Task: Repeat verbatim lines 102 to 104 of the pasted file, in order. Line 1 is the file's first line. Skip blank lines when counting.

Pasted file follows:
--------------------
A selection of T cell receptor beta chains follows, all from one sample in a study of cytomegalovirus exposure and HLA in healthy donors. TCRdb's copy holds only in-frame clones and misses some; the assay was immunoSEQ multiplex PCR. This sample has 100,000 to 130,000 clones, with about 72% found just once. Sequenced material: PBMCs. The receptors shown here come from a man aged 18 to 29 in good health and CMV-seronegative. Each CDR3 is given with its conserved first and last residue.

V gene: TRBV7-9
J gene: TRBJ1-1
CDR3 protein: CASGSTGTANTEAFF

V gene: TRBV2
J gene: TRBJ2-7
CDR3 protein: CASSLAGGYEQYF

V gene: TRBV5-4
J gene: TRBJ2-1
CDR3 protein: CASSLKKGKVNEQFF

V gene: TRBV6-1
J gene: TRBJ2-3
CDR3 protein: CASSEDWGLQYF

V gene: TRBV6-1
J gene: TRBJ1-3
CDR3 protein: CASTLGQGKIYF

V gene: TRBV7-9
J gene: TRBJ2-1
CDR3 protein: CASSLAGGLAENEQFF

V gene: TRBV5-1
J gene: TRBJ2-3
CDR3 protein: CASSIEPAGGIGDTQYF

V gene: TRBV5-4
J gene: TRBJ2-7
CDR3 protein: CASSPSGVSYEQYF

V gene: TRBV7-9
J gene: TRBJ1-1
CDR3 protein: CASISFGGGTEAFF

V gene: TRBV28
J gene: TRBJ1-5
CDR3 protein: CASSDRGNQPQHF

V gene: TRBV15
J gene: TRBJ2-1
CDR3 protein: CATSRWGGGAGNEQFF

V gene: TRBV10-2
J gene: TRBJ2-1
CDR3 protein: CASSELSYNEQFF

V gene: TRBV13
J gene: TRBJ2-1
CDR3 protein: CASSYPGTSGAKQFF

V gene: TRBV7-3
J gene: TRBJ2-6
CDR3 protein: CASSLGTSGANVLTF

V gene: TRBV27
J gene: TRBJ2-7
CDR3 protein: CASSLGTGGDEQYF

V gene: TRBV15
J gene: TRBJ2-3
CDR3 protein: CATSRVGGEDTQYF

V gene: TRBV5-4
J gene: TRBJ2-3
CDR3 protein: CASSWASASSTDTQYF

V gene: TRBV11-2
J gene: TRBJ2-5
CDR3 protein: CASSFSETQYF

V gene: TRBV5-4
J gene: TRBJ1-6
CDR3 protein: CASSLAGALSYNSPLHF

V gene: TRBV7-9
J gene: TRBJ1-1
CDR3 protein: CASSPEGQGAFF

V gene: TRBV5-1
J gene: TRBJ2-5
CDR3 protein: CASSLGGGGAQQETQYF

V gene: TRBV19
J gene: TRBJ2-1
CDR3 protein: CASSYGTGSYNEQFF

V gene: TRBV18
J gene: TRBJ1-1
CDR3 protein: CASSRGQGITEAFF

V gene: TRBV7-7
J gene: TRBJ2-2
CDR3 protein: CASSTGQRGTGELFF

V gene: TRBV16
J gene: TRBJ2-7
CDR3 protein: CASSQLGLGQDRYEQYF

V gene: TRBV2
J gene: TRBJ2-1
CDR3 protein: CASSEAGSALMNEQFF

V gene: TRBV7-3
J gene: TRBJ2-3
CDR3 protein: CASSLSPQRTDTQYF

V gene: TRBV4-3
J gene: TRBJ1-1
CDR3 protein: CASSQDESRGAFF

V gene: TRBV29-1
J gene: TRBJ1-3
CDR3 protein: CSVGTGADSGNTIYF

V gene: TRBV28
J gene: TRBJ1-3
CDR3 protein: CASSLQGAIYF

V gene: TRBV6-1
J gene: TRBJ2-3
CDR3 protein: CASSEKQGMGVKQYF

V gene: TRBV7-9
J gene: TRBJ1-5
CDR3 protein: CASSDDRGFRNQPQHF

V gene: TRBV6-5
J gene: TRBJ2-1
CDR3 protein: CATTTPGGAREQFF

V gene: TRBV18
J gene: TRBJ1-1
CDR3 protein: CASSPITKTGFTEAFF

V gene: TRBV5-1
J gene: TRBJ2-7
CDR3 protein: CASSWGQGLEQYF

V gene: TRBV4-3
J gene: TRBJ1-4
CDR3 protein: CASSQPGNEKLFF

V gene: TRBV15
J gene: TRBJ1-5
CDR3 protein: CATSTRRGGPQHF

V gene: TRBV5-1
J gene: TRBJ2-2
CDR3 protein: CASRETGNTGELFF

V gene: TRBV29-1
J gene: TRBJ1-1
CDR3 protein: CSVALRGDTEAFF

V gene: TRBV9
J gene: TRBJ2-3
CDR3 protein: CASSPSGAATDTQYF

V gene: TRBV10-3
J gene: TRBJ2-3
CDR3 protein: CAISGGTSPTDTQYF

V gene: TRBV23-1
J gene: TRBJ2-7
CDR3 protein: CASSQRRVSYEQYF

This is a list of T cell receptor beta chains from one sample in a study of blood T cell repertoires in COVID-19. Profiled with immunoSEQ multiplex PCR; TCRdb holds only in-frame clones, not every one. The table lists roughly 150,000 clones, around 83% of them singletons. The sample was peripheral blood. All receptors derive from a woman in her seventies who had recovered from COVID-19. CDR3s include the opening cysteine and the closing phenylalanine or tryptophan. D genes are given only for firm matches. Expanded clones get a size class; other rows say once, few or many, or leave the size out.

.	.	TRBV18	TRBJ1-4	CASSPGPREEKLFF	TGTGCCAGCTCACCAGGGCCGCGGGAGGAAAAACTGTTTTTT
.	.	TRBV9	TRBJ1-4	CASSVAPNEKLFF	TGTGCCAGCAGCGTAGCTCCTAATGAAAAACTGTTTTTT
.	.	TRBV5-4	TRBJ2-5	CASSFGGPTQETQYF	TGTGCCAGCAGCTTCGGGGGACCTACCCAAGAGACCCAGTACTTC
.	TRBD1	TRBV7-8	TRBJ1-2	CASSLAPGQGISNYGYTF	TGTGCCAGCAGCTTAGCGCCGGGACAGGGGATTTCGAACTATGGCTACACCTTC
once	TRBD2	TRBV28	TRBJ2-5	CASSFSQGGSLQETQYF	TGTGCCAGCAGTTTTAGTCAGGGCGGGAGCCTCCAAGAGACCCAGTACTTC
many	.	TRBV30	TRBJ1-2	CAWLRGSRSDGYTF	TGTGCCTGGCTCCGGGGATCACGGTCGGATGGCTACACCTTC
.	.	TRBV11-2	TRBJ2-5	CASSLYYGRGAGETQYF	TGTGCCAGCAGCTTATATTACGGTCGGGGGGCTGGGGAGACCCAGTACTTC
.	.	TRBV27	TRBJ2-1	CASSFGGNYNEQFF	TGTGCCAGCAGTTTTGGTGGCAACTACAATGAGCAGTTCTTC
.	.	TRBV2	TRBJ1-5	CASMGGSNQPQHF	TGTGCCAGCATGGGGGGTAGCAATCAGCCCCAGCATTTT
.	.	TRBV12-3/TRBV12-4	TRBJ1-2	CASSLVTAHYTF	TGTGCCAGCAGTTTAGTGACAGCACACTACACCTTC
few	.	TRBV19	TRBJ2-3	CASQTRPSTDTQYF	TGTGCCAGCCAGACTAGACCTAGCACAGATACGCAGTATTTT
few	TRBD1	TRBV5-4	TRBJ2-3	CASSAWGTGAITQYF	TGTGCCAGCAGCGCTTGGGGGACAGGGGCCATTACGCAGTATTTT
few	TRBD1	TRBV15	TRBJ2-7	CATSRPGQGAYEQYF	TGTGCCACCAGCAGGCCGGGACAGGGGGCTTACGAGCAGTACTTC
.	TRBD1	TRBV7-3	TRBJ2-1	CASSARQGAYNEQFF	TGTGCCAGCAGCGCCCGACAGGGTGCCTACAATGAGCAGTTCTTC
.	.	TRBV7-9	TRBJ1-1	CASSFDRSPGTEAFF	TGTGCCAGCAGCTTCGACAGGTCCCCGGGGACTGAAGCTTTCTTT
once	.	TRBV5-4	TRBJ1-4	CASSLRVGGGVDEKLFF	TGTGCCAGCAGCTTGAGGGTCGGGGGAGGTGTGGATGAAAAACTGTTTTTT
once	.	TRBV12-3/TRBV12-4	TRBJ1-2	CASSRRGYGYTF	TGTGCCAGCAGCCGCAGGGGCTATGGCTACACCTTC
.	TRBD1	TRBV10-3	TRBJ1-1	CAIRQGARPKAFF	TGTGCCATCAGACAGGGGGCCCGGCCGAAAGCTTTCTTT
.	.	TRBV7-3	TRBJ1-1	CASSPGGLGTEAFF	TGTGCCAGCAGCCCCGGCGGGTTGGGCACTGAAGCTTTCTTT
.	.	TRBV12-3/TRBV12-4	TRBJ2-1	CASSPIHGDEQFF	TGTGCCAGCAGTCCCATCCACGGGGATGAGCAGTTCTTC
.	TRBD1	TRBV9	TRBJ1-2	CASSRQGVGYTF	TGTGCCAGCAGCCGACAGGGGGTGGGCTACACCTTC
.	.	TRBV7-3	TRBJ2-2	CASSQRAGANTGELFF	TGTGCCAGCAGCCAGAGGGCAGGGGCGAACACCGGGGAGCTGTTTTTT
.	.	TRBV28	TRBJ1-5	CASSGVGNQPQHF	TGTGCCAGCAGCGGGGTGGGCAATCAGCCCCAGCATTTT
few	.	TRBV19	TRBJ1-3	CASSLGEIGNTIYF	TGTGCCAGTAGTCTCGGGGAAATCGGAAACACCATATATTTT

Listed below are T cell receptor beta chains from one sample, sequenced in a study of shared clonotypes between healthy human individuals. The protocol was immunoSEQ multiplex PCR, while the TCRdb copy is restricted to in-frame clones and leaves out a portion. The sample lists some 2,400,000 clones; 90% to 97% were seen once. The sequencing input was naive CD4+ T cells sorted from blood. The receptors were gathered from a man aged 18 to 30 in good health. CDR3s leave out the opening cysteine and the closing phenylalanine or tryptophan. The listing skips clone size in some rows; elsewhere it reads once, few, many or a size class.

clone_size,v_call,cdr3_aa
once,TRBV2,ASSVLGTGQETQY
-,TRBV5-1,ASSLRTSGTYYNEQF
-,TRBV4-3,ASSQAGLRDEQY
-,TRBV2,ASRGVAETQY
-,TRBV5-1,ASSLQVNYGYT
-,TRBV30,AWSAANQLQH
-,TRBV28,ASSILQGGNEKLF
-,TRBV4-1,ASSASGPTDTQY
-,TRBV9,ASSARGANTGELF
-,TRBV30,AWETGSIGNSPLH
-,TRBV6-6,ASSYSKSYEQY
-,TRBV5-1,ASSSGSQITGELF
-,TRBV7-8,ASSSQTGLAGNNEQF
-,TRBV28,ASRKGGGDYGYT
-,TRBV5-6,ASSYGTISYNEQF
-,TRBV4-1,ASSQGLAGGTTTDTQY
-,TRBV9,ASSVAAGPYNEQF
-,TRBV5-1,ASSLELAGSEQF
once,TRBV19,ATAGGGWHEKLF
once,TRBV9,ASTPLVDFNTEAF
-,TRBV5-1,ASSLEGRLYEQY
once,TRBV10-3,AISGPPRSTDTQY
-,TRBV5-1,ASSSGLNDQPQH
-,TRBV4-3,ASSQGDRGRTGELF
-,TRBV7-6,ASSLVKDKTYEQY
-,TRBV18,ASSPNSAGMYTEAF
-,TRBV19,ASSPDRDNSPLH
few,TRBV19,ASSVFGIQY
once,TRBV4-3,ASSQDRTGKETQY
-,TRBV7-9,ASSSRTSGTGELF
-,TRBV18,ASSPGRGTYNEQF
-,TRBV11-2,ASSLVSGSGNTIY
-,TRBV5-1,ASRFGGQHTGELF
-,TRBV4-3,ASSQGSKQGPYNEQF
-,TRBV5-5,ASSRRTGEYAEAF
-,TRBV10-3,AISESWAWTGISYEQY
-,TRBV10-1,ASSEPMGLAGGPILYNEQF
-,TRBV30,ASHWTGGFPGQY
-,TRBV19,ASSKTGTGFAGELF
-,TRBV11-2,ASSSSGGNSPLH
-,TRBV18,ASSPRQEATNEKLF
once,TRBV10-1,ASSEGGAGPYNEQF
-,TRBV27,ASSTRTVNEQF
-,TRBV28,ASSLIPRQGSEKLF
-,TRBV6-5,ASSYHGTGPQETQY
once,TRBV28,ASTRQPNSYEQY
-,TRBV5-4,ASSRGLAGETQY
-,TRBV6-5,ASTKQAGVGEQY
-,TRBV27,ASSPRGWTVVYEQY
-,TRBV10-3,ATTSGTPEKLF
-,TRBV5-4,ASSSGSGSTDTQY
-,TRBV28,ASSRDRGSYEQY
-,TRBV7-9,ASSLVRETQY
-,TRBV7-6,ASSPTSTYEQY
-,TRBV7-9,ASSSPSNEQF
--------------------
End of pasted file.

J gene: TRBJ1-1
CDR3 protein: CASSPITKTGFTEAFF

V gene: TRBV5-1